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The ‘force that drives the green fuse’ had been hard at work and Heald Brow was resplendent with trees bedecked with new-minted leaves and a host of wildflowers.

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Primroses.

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Cowslips.

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Early Purple Orchid.

I walked a small circuit around Heald Brow and stumbled across an area carpeted with Primroses…

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If anything, this is even more impressive than the patch nestled in the limestone pavement at Sharp’s Lot which I am always keen to visit each spring.

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In amongst the standard yellow flowers were some variants…

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In the past, I’ve always assumed that these colourful exceptions were garden escapees, but now I’m wondering whether it was simply mutations like these which led to the selective breeding of the diverse variants which are now available for gardens.

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Bugle.

I dropped down to the salt-marsh.

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Warton Crag.

Which, unfortunately, left me in deep shade for some time.

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Scurvygrass.

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Gorse at Jack Scout.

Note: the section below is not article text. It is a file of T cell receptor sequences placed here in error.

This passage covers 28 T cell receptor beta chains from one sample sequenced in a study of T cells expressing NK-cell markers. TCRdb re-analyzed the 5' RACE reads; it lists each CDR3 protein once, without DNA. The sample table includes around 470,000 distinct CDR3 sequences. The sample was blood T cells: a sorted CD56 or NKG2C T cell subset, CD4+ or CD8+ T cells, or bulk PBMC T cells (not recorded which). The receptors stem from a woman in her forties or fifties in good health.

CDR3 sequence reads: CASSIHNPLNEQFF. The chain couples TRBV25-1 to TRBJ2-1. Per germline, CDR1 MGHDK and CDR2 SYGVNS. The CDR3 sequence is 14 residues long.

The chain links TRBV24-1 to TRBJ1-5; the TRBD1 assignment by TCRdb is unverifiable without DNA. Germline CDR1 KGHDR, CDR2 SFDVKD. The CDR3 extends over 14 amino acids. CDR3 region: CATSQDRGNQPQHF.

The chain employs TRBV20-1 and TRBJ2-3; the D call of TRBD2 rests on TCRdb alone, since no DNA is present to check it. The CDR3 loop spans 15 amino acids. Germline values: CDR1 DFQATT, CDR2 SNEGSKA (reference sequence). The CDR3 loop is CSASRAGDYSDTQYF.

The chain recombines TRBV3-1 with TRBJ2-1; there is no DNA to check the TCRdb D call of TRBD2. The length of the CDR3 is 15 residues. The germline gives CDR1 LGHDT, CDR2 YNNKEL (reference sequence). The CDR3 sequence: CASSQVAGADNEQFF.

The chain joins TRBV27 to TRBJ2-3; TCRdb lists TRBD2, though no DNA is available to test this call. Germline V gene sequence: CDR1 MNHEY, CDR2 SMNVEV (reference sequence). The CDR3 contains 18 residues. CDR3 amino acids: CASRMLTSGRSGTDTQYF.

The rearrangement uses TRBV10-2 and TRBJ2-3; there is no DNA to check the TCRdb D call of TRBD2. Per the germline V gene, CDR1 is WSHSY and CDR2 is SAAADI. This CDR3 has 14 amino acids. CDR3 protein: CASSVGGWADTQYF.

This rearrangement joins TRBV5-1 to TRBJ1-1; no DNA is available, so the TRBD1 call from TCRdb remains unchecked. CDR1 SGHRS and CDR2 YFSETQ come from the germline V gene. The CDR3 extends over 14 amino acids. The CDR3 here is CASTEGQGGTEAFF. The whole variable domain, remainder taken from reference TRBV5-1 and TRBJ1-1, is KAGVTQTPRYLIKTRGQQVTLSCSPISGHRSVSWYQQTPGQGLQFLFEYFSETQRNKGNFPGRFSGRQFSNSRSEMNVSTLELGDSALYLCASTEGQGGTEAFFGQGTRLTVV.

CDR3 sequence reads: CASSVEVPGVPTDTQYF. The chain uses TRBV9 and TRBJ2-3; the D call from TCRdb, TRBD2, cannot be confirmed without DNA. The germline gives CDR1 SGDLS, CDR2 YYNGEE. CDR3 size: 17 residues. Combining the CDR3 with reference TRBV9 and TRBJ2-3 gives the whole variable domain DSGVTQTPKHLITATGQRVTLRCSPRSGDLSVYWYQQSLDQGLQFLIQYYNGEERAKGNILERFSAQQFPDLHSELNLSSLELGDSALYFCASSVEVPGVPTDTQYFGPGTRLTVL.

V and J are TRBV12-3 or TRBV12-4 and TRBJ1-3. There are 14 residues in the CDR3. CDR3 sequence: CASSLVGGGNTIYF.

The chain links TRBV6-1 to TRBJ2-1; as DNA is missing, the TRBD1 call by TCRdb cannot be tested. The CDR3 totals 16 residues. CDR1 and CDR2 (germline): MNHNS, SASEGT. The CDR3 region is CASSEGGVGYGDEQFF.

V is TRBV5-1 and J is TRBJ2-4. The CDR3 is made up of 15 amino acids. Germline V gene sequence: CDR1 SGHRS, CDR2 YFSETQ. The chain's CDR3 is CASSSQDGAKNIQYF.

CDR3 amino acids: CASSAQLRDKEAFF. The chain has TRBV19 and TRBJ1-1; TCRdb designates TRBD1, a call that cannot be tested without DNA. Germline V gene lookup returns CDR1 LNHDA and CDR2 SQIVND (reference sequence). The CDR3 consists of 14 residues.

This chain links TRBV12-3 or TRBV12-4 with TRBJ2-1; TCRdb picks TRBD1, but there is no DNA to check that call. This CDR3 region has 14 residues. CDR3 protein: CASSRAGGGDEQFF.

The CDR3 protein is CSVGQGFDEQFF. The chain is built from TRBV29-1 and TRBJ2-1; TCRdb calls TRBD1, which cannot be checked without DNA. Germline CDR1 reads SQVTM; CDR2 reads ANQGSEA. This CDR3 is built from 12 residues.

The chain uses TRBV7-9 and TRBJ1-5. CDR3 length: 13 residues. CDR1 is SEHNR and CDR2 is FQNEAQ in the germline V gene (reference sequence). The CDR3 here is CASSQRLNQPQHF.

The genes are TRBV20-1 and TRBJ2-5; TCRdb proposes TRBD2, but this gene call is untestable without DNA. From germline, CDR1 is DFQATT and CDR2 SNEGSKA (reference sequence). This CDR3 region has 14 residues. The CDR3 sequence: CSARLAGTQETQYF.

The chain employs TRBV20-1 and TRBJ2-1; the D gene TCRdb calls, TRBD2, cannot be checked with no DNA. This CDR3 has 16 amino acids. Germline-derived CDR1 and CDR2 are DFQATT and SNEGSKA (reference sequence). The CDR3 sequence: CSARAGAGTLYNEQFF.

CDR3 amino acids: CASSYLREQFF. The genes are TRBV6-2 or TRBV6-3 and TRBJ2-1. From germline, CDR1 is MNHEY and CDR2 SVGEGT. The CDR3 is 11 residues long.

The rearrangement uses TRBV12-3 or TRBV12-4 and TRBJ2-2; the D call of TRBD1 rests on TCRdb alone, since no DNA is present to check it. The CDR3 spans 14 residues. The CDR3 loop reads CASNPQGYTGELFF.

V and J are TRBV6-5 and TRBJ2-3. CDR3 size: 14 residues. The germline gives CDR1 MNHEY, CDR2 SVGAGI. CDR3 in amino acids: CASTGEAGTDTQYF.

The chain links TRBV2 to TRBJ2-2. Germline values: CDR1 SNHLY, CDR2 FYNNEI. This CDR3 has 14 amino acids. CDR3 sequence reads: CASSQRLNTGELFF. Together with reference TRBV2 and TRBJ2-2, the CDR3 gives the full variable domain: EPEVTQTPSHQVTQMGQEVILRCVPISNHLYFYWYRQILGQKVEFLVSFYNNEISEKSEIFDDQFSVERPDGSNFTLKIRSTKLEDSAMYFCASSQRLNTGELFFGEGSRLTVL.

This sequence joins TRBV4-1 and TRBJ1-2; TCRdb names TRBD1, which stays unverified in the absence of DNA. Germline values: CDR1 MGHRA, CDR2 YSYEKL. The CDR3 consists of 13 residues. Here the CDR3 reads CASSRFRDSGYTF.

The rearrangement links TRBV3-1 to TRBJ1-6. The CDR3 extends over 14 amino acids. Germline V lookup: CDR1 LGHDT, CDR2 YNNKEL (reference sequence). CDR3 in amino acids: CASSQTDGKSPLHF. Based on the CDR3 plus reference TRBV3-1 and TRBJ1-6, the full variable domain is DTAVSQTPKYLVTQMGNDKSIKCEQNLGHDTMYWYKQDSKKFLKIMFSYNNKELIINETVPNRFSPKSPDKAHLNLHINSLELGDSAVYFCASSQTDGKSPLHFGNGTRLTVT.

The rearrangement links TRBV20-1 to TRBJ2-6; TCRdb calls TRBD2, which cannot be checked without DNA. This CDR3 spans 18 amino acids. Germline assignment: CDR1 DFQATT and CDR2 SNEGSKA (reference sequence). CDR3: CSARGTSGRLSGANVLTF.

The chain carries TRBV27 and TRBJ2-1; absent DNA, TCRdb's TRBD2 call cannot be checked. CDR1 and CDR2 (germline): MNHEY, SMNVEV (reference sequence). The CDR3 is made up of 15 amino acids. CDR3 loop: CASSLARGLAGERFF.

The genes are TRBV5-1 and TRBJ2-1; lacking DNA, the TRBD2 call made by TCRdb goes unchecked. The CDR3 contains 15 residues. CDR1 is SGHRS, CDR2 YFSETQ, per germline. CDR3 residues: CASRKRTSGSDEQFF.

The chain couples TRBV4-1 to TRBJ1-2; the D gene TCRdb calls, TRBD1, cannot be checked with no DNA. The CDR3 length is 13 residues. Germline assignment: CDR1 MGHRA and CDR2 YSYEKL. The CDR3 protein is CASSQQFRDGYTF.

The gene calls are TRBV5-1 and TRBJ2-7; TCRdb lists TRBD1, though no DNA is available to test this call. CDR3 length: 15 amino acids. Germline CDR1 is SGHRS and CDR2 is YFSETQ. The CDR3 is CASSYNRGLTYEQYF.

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A Jack Scout shrub – shaped by the lashings of salty winds off the Bay.

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Sunset from Jack Scout.

Wildflowers on Heald Brow.

Blakethwaite Bottom Wild-Camp

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Carlin Gill (Carlin Gill Beck on the OS Map, but surely the ‘beck’ is redundant.)

The Hardman, the Shandy Sherpa and I have been discussing the possibility of getting our respective kids out for a wild-camp together for a year or two now. Earlier this year that pipe-dream moved a little closer to reality when we all committed to two summer weekends which we would reserve for that purpose. The second weekend would be a fall-back: if the forecast for the first weekend was diabolical, we planned to keep our powder dry and wait for the second weekend. We also had a destination picked out: Upper Eskdale, somewhere that Andy and I have both camped many times before, and wanted to share with the kids.